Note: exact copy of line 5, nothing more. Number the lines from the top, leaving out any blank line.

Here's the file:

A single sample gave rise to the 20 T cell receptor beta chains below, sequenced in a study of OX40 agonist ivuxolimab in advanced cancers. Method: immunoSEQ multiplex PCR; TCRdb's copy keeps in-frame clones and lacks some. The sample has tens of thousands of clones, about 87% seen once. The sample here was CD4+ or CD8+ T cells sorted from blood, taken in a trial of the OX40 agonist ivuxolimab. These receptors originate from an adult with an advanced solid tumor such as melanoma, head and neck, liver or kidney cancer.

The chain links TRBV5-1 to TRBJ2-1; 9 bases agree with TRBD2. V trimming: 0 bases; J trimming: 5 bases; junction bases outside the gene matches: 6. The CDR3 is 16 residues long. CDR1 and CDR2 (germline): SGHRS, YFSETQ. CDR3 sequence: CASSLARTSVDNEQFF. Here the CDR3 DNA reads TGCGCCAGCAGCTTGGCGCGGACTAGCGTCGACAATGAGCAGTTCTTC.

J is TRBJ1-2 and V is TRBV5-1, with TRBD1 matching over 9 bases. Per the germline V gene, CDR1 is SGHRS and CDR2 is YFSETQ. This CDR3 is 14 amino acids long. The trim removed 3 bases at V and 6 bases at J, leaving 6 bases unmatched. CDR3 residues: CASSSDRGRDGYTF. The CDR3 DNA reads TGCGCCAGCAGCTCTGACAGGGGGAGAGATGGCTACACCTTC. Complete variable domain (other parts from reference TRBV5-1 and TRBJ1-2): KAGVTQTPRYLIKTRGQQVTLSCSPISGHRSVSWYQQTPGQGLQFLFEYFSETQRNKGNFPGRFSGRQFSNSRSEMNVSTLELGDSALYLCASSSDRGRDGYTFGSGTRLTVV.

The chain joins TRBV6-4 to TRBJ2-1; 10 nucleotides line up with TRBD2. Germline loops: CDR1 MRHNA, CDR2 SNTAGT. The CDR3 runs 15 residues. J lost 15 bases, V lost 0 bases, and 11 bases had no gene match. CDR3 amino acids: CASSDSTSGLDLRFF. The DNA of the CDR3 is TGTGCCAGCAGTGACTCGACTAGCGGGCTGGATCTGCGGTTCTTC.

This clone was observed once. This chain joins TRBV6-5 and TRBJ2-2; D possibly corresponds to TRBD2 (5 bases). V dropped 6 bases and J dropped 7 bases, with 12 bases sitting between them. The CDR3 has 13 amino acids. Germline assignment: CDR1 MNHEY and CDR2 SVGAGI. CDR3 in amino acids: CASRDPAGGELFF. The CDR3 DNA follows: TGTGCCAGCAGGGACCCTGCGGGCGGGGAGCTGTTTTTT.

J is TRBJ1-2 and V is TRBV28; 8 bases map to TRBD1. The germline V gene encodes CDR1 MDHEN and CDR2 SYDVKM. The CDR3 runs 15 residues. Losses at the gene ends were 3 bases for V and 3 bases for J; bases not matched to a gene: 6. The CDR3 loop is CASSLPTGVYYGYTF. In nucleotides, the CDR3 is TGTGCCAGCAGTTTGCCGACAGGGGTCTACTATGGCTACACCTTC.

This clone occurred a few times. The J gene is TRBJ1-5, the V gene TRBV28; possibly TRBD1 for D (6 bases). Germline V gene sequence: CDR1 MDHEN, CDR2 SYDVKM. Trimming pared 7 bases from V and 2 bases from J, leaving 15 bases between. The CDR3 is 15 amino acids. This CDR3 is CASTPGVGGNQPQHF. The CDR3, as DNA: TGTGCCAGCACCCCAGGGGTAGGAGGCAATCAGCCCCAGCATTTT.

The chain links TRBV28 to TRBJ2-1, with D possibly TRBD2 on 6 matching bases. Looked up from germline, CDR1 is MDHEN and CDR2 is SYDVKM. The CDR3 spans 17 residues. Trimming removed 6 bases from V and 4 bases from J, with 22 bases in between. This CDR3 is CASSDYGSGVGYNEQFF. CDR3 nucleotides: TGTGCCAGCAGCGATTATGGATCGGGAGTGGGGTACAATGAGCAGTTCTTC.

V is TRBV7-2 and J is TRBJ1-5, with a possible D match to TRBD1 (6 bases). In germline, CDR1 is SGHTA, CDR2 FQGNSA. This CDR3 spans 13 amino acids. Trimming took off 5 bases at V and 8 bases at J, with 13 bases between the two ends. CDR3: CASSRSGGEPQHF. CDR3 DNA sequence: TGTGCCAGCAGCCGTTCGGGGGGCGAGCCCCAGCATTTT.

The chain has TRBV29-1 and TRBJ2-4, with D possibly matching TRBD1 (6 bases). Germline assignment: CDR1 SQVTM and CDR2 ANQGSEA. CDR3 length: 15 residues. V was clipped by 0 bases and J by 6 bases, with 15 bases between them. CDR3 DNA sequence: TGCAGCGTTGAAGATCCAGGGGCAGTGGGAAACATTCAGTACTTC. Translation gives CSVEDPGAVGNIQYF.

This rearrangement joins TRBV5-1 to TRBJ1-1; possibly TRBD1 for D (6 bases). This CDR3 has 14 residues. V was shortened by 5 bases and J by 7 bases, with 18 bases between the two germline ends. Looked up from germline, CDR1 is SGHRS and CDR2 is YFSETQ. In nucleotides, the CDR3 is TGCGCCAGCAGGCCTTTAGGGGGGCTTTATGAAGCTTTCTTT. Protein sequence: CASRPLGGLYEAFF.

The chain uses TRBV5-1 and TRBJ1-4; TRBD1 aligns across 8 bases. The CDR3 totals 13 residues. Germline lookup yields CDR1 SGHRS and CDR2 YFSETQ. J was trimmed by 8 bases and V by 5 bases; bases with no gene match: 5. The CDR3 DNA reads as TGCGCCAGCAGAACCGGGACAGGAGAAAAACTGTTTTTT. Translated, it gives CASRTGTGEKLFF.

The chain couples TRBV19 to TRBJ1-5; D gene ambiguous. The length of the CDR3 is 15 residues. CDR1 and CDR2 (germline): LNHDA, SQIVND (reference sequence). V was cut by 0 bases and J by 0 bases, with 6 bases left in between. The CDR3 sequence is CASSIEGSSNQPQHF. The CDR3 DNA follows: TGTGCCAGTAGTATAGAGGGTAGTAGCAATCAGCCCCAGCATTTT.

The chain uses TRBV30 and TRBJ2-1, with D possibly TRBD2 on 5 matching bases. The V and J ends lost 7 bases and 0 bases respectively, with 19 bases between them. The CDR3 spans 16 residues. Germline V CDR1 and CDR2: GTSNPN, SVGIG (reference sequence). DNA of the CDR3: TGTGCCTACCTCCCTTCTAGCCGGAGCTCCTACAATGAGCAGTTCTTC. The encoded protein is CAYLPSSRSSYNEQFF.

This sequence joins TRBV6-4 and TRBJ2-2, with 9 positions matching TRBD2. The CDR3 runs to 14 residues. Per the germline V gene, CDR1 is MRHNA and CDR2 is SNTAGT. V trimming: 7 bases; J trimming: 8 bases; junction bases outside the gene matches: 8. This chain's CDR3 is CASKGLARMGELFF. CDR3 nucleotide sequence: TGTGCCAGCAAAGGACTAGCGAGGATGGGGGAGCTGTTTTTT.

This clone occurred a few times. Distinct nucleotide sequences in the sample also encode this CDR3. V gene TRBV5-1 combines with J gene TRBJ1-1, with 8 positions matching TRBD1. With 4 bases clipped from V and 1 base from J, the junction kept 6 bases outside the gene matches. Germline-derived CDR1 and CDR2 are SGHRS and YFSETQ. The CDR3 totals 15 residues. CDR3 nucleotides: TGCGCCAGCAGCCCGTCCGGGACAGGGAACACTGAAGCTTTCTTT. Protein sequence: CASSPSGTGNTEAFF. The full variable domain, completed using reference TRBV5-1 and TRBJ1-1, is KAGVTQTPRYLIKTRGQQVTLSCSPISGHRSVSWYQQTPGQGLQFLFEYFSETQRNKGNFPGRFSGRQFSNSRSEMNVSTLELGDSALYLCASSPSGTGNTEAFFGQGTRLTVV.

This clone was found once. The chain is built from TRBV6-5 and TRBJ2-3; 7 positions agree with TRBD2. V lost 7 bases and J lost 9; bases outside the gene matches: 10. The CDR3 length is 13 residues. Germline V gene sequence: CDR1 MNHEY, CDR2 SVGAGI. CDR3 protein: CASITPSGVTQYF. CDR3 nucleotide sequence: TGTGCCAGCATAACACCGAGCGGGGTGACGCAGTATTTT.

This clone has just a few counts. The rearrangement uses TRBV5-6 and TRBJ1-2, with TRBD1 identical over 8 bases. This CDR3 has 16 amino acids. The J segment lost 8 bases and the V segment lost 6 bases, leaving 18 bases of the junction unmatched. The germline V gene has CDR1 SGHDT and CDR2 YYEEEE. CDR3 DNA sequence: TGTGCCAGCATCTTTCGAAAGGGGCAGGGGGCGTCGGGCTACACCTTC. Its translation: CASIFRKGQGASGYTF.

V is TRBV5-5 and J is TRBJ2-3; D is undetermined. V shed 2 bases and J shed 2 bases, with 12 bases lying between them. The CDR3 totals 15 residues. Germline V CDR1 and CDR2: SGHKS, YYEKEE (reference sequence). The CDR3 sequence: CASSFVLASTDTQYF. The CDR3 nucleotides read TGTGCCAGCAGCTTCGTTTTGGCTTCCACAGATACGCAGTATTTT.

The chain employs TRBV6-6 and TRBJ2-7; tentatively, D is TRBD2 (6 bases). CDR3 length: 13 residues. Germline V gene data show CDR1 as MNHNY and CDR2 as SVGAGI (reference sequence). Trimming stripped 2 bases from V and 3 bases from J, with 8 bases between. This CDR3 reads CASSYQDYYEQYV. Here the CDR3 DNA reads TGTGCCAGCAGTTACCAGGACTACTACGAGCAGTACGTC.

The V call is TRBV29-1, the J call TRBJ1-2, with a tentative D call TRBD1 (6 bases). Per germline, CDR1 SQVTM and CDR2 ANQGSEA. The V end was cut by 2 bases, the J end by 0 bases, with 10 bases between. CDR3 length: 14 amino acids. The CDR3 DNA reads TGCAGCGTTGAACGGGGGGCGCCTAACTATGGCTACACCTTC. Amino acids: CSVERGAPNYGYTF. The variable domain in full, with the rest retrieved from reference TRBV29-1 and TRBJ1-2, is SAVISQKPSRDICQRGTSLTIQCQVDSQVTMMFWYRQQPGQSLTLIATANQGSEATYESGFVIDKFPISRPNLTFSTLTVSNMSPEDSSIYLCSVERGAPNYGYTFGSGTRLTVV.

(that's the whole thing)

This clone was observed once. This chain joins TRBV6-5 and TRBJ2-2; D possibly corresponds to TRBD2 (5 bases). V dropped 6 bases and J dropped 7 bases, with 12 bases sitting between them. The CDR3 has 13 amino acids. Germline assignment: CDR1 MNHEY and CDR2 SVGAGI. CDR3 in amino acids: CASRDPAGGELFF. The CDR3 DNA follows: TGTGCCAGCAGGGACCCTGCGGGCGGGGAGCTGTTTTTT.